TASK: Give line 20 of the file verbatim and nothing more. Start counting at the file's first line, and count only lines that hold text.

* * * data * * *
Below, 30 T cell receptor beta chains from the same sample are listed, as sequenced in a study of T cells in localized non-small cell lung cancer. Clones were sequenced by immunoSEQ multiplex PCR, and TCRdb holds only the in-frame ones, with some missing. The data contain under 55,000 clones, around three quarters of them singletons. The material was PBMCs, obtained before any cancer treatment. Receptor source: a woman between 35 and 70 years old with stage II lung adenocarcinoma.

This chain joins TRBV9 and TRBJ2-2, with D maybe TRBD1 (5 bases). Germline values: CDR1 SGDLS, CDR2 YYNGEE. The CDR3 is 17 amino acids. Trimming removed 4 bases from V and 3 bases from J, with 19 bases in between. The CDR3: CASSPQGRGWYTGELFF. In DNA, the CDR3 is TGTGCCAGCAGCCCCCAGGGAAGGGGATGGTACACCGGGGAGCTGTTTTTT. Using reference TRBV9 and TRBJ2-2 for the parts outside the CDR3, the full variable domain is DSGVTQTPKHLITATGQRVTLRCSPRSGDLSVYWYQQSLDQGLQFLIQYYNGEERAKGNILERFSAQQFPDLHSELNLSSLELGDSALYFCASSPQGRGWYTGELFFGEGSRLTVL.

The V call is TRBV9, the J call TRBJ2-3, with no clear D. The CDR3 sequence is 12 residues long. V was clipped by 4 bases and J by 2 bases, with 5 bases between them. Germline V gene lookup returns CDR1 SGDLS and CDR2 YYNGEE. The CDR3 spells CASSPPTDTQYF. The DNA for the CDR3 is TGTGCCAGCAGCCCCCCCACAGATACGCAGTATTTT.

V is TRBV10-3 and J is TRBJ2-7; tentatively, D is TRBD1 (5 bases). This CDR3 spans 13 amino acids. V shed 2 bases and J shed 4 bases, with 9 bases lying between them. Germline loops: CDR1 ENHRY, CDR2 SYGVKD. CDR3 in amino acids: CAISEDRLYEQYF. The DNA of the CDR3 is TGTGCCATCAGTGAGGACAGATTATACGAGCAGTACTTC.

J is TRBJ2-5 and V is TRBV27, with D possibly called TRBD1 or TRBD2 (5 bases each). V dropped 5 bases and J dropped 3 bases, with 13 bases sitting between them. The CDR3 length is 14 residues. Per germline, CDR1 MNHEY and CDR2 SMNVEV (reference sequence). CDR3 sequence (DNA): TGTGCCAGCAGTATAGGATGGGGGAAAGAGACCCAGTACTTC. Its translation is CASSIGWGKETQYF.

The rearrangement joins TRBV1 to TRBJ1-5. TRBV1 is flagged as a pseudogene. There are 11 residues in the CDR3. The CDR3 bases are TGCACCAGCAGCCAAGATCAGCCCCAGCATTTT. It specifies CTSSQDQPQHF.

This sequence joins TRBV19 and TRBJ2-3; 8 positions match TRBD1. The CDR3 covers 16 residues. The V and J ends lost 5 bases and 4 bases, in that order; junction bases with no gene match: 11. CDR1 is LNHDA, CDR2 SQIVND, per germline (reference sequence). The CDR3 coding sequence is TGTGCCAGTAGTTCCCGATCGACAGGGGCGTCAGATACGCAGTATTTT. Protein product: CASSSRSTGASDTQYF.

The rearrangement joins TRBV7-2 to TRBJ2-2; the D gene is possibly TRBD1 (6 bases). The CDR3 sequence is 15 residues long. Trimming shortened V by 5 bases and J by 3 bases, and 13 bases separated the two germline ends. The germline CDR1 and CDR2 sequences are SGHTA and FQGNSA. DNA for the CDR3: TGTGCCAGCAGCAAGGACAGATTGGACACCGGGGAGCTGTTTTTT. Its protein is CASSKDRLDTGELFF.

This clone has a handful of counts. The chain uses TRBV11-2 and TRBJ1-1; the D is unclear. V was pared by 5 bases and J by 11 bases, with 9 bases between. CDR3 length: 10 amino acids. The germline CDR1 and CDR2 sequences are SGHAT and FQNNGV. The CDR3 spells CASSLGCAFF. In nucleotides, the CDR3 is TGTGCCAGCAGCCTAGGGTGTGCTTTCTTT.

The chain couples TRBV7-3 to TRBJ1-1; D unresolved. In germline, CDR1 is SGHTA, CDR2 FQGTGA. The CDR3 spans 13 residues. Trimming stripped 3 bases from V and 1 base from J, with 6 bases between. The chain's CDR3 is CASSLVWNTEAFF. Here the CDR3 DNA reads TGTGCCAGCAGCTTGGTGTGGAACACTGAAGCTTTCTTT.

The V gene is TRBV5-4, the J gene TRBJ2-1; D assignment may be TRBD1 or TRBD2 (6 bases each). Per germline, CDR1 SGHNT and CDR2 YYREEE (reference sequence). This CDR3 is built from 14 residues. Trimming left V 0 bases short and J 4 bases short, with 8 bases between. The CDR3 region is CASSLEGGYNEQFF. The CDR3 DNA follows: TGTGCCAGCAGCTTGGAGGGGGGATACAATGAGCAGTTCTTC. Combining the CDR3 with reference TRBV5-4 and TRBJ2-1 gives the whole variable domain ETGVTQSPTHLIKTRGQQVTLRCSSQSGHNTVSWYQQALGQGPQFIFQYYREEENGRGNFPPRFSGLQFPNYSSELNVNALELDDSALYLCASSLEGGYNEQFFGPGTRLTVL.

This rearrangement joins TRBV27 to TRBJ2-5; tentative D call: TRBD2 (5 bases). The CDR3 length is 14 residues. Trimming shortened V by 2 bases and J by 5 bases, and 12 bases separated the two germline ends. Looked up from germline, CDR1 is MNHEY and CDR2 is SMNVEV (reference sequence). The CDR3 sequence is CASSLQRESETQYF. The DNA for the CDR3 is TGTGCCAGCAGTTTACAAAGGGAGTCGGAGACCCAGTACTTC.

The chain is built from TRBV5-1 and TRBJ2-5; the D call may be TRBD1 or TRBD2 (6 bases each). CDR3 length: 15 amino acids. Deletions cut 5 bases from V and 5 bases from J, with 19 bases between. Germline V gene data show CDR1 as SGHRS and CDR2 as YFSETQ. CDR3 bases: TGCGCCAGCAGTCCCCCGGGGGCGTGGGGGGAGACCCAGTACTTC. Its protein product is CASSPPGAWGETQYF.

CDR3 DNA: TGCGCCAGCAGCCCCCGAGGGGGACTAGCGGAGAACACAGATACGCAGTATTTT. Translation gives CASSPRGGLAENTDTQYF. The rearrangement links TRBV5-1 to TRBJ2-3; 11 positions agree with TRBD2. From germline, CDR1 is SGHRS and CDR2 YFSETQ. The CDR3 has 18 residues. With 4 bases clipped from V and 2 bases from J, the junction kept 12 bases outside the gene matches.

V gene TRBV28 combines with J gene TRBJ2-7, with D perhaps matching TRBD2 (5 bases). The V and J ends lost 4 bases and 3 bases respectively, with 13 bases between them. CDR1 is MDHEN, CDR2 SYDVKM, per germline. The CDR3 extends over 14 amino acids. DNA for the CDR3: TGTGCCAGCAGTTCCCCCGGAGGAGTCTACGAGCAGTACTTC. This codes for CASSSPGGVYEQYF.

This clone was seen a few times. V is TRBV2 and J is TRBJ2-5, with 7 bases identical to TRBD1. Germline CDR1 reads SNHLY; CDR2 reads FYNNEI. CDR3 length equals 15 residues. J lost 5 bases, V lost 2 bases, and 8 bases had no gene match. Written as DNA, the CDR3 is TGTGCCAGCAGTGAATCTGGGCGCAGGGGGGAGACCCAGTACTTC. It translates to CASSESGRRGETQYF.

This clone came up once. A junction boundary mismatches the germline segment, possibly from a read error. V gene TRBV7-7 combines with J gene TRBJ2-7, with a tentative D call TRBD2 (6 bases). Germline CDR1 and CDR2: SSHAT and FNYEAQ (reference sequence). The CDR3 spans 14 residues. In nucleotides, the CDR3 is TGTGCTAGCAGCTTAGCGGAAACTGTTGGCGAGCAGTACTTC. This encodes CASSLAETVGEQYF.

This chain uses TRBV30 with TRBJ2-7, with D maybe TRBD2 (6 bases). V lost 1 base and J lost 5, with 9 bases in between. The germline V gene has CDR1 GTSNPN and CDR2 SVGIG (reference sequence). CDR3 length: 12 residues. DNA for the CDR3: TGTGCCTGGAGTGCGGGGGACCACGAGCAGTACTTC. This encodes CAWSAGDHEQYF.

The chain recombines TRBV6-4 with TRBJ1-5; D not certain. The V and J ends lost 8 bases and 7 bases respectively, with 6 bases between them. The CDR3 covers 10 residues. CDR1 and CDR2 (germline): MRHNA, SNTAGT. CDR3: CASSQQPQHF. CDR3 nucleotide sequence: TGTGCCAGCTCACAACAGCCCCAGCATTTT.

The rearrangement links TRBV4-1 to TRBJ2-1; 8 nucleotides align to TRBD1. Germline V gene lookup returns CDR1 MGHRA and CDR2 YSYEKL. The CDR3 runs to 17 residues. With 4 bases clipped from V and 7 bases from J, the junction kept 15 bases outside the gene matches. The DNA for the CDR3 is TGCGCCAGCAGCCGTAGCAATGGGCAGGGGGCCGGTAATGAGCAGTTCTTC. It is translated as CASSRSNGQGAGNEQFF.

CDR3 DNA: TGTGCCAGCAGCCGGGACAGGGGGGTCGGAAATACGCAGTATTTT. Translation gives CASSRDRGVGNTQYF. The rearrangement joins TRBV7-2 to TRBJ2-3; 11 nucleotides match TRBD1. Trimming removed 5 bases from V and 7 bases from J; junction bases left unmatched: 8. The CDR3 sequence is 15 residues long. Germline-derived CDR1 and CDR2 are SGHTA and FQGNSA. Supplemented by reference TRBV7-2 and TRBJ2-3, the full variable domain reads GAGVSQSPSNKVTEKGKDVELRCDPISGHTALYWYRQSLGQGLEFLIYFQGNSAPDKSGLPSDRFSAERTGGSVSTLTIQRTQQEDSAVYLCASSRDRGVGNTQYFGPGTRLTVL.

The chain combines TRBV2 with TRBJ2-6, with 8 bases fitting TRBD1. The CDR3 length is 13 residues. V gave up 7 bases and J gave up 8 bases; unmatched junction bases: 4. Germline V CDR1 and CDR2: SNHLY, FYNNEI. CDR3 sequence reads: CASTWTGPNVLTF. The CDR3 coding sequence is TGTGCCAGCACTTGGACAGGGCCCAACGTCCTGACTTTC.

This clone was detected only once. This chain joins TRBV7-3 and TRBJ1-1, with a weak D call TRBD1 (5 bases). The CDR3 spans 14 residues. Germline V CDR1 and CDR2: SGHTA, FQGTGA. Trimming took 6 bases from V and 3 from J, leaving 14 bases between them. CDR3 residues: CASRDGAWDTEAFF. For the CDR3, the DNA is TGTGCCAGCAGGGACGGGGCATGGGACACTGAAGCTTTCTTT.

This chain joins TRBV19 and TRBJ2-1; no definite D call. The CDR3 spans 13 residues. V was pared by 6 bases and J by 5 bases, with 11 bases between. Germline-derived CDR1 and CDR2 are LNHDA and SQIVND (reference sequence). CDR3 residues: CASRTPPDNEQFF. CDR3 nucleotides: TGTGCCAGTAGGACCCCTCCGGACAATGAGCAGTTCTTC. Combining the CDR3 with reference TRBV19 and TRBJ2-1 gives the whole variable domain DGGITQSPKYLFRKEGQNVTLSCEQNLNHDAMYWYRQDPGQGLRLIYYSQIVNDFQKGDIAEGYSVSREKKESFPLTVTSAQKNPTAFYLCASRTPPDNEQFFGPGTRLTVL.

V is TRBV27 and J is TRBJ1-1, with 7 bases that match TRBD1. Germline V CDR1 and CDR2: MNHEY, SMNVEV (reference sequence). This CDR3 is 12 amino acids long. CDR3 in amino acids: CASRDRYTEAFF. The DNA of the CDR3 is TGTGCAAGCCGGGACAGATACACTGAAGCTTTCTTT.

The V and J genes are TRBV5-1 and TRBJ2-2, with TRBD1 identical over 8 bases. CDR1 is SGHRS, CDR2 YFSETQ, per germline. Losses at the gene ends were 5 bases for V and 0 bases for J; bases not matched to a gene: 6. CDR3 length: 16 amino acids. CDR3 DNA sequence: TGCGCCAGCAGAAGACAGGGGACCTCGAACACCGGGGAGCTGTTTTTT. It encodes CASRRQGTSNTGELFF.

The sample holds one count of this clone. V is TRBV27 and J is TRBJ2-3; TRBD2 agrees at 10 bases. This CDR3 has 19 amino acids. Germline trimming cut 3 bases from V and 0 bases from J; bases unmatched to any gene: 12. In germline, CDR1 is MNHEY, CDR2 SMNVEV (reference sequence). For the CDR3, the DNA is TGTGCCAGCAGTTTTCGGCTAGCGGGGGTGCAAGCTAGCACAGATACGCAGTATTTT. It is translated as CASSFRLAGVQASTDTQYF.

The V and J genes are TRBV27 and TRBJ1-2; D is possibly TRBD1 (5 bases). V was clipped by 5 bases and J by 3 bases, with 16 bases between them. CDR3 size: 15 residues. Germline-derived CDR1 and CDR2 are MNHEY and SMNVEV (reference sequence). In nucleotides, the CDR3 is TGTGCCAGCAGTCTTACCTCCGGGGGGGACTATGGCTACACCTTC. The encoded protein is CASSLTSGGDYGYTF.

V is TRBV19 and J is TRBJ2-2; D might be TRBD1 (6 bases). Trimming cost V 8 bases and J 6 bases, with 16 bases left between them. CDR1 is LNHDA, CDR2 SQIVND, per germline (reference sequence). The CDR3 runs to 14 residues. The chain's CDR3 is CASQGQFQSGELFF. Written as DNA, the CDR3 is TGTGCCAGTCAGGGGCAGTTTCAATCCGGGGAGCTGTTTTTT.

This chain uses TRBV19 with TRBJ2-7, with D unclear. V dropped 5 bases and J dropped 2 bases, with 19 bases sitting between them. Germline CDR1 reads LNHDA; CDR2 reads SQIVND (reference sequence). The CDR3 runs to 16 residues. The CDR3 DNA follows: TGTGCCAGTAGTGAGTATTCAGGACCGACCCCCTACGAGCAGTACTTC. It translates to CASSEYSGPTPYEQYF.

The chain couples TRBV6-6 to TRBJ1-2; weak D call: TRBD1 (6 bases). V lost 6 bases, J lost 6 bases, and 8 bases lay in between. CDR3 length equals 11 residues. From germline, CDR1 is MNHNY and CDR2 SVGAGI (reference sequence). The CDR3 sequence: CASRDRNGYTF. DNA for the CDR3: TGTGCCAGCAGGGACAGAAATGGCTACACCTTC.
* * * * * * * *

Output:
The rearrangement links TRBV4-1 to TRBJ2-1; 8 nucleotides align to TRBD1. Germline V gene lookup returns CDR1 MGHRA and CDR2 YSYEKL. The CDR3 runs to 17 residues. With 4 bases clipped from V and 7 bases from J, the junction kept 15 bases outside the gene matches. The DNA for the CDR3 is TGCGCCAGCAGCCGTAGCAATGGGCAGGGGGCCGGTAATGAGCAGTTCTTC. It is translated as CASSRSNGQGAGNEQFF.